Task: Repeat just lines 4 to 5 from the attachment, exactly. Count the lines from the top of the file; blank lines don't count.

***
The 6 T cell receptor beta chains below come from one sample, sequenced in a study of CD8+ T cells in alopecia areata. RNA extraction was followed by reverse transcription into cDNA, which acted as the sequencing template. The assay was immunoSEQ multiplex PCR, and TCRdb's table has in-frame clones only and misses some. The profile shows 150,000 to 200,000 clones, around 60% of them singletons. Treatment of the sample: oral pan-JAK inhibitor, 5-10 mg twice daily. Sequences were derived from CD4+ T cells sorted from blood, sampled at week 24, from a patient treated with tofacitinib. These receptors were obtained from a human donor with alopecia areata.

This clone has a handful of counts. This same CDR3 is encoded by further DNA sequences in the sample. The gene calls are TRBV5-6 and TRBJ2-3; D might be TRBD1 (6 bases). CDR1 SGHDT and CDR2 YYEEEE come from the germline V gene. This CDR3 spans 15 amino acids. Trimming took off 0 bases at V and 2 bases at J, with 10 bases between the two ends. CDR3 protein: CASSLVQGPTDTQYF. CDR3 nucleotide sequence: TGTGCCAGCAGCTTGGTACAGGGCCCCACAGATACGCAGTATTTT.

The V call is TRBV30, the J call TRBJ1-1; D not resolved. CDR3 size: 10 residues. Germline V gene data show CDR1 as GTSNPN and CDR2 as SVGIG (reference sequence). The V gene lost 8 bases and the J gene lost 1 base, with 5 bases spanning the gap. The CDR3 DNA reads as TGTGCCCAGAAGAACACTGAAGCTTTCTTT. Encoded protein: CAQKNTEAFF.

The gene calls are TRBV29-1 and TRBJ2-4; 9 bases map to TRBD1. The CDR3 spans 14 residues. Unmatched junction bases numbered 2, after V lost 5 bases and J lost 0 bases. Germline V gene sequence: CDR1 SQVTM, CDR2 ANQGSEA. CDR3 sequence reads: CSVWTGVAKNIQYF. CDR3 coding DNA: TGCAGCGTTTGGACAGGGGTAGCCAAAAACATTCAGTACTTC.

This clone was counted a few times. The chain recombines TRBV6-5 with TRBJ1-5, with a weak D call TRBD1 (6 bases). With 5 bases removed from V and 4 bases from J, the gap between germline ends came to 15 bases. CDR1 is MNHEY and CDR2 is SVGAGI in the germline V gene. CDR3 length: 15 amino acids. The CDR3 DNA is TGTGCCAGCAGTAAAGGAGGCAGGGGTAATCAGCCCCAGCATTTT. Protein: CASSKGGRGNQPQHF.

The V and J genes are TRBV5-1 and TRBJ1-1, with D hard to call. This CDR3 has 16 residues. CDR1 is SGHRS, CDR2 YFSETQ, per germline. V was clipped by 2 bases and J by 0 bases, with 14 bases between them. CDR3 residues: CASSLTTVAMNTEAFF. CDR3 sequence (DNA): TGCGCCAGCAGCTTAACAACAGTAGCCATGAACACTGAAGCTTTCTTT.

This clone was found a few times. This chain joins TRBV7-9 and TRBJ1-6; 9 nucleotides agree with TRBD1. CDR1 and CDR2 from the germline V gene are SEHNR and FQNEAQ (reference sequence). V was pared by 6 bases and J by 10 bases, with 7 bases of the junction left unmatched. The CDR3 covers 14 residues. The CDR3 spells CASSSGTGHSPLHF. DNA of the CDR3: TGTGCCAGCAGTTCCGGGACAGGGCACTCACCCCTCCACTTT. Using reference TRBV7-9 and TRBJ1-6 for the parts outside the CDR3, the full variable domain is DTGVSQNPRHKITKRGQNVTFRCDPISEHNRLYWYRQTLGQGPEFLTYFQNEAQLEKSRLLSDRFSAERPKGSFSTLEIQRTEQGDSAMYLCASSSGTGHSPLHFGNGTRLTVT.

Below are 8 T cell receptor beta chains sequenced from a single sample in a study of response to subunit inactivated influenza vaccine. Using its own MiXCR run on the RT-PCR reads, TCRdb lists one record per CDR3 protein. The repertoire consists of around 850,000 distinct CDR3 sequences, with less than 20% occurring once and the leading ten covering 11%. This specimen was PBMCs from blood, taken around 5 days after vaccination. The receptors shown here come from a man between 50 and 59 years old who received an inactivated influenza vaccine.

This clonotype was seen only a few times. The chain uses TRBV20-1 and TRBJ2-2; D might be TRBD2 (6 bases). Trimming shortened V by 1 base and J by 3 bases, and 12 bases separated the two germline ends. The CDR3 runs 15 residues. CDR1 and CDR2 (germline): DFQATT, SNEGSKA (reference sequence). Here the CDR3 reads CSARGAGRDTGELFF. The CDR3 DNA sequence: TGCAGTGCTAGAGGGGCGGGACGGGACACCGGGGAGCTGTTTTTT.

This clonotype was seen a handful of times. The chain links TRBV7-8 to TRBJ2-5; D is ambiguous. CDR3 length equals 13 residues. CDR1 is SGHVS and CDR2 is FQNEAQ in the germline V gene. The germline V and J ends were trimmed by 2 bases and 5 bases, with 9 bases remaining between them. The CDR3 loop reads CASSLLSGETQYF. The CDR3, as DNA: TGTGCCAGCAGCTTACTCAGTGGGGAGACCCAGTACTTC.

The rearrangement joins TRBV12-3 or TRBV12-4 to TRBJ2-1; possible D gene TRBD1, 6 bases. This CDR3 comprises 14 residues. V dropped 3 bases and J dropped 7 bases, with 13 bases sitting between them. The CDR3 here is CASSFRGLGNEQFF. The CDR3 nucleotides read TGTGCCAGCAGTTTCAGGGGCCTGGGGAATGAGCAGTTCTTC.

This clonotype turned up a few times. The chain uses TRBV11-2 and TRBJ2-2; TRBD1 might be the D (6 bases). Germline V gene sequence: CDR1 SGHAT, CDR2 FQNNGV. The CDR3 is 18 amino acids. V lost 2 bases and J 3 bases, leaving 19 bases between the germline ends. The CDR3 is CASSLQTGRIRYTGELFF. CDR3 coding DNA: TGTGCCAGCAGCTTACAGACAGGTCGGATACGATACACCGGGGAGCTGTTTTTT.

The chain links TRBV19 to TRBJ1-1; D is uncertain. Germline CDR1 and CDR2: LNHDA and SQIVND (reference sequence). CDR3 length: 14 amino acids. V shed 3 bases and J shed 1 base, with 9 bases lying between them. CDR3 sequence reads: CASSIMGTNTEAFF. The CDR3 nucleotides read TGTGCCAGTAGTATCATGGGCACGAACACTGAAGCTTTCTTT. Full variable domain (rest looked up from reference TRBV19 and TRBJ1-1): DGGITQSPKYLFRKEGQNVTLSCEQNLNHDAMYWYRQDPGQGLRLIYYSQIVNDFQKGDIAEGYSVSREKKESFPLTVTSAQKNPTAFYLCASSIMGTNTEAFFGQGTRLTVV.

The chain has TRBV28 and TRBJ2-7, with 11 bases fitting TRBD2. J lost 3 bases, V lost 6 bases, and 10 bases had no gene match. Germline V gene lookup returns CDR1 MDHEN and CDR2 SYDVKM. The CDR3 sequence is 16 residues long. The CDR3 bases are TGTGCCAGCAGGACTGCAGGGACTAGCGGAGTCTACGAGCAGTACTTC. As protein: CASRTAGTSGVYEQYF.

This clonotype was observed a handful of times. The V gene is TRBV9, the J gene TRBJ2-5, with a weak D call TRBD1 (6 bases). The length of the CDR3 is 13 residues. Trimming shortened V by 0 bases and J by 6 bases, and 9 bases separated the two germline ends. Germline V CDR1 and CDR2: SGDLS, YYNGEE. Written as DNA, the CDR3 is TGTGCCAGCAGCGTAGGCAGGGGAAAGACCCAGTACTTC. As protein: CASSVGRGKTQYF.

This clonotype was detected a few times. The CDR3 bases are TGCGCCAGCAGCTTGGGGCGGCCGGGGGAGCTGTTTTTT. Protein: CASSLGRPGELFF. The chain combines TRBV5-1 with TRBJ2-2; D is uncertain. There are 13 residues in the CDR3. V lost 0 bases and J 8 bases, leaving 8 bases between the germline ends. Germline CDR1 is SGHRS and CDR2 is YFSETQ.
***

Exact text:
The gene calls are TRBV29-1 and TRBJ2-4; 9 bases map to TRBD1. The CDR3 spans 14 residues. Unmatched junction bases numbered 2, after V lost 5 bases and J lost 0 bases. Germline V gene sequence: CDR1 SQVTM, CDR2 ANQGSEA. CDR3 sequence reads: CSVWTGVAKNIQYF. CDR3 coding DNA: TGCAGCGTTTGGACAGGGGTAGCCAAAAACATTCAGTACTTC.

This clone was counted a few times. The chain recombines TRBV6-5 with TRBJ1-5, with a weak D call TRBD1 (6 bases). With 5 bases removed from V and 4 bases from J, the gap between germline ends came to 15 bases. CDR1 is MNHEY and CDR2 is SVGAGI in the germline V gene. CDR3 length: 15 amino acids. The CDR3 DNA is TGTGCCAGCAGTAAAGGAGGCAGGGGTAATCAGCCCCAGCATTTT. Protein: CASSKGGRGNQPQHF.